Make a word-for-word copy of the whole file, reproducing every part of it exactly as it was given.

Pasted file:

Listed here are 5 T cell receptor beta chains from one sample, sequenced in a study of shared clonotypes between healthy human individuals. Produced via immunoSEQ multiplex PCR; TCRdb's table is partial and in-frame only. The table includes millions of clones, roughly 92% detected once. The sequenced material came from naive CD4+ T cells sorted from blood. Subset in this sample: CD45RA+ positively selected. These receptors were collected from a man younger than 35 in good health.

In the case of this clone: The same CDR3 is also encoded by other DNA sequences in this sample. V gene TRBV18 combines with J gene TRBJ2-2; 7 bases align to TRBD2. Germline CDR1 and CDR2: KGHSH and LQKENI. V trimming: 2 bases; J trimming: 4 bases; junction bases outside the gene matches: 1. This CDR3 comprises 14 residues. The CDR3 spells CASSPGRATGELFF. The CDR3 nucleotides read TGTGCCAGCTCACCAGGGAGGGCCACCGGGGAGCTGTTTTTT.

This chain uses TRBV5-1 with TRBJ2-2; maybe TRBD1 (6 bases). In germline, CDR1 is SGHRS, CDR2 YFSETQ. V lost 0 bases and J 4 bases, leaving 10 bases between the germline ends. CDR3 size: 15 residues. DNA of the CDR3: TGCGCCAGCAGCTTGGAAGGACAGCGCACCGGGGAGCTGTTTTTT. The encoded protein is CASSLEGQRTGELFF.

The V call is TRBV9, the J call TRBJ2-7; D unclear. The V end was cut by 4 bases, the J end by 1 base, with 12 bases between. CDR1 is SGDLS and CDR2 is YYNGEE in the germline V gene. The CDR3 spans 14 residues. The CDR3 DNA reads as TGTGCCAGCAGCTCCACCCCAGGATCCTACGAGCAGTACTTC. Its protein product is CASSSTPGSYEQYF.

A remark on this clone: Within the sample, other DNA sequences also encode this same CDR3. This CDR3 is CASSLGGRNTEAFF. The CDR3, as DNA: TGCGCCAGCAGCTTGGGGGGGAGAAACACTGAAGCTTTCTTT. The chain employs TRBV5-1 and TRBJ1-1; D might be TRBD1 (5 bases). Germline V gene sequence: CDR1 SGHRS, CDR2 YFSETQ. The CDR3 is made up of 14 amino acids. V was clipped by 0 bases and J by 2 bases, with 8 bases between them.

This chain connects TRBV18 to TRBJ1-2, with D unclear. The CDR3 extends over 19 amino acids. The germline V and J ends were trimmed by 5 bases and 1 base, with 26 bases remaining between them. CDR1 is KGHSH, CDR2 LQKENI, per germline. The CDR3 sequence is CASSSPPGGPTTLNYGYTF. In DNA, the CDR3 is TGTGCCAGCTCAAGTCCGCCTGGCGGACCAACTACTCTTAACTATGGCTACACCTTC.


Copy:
Listed here are 5 T cell receptor beta chains from one sample, sequenced in a study of shared clonotypes between healthy human individuals. Produced via immunoSEQ multiplex PCR; TCRdb's table is partial and in-frame only. The table includes millions of clones, roughly 92% detected once. The sequenced material came from naive CD4+ T cells sorted from blood. Subset in this sample: CD45RA+ positively selected. These receptors were collected from a man younger than 35 in good health.

In the case of this clone: The same CDR3 is also encoded by other DNA sequences in this sample. V gene TRBV18 combines with J gene TRBJ2-2; 7 bases align to TRBD2. Germline CDR1 and CDR2: KGHSH and LQKENI. V trimming: 2 bases; J trimming: 4 bases; junction bases outside the gene matches: 1. This CDR3 comprises 14 residues. The CDR3 spells CASSPGRATGELFF. The CDR3 nucleotides read TGTGCCAGCTCACCAGGGAGGGCCACCGGGGAGCTGTTTTTT.

This chain uses TRBV5-1 with TRBJ2-2; maybe TRBD1 (6 bases). In germline, CDR1 is SGHRS, CDR2 YFSETQ. V lost 0 bases and J 4 bases, leaving 10 bases between the germline ends. CDR3 size: 15 residues. DNA of the CDR3: TGCGCCAGCAGCTTGGAAGGACAGCGCACCGGGGAGCTGTTTTTT. The encoded protein is CASSLEGQRTGELFF.

The V call is TRBV9, the J call TRBJ2-7; D unclear. The V end was cut by 4 bases, the J end by 1 base, with 12 bases between. CDR1 is SGDLS and CDR2 is YYNGEE in the germline V gene. The CDR3 spans 14 residues. The CDR3 DNA reads as TGTGCCAGCAGCTCCACCCCAGGATCCTACGAGCAGTACTTC. Its protein product is CASSSTPGSYEQYF.

A remark on this clone: Within the sample, other DNA sequences also encode this same CDR3. This CDR3 is CASSLGGRNTEAFF. The CDR3, as DNA: TGCGCCAGCAGCTTGGGGGGGAGAAACACTGAAGCTTTCTTT. The chain employs TRBV5-1 and TRBJ1-1; D might be TRBD1 (5 bases). Germline V gene sequence: CDR1 SGHRS, CDR2 YFSETQ. The CDR3 is made up of 14 amino acids. V was clipped by 0 bases and J by 2 bases, with 8 bases between them.

This chain connects TRBV18 to TRBJ1-2, with D unclear. The CDR3 extends over 19 amino acids. The germline V and J ends were trimmed by 5 bases and 1 base, with 26 bases remaining between them. CDR1 is KGHSH, CDR2 LQKENI, per germline. The CDR3 sequence is CASSSPPGGPTTLNYGYTF. In DNA, the CDR3 is TGTGCCAGCTCAAGTCCGCCTGGCGGACCAACTACTCTTAACTATGGCTACACCTTC.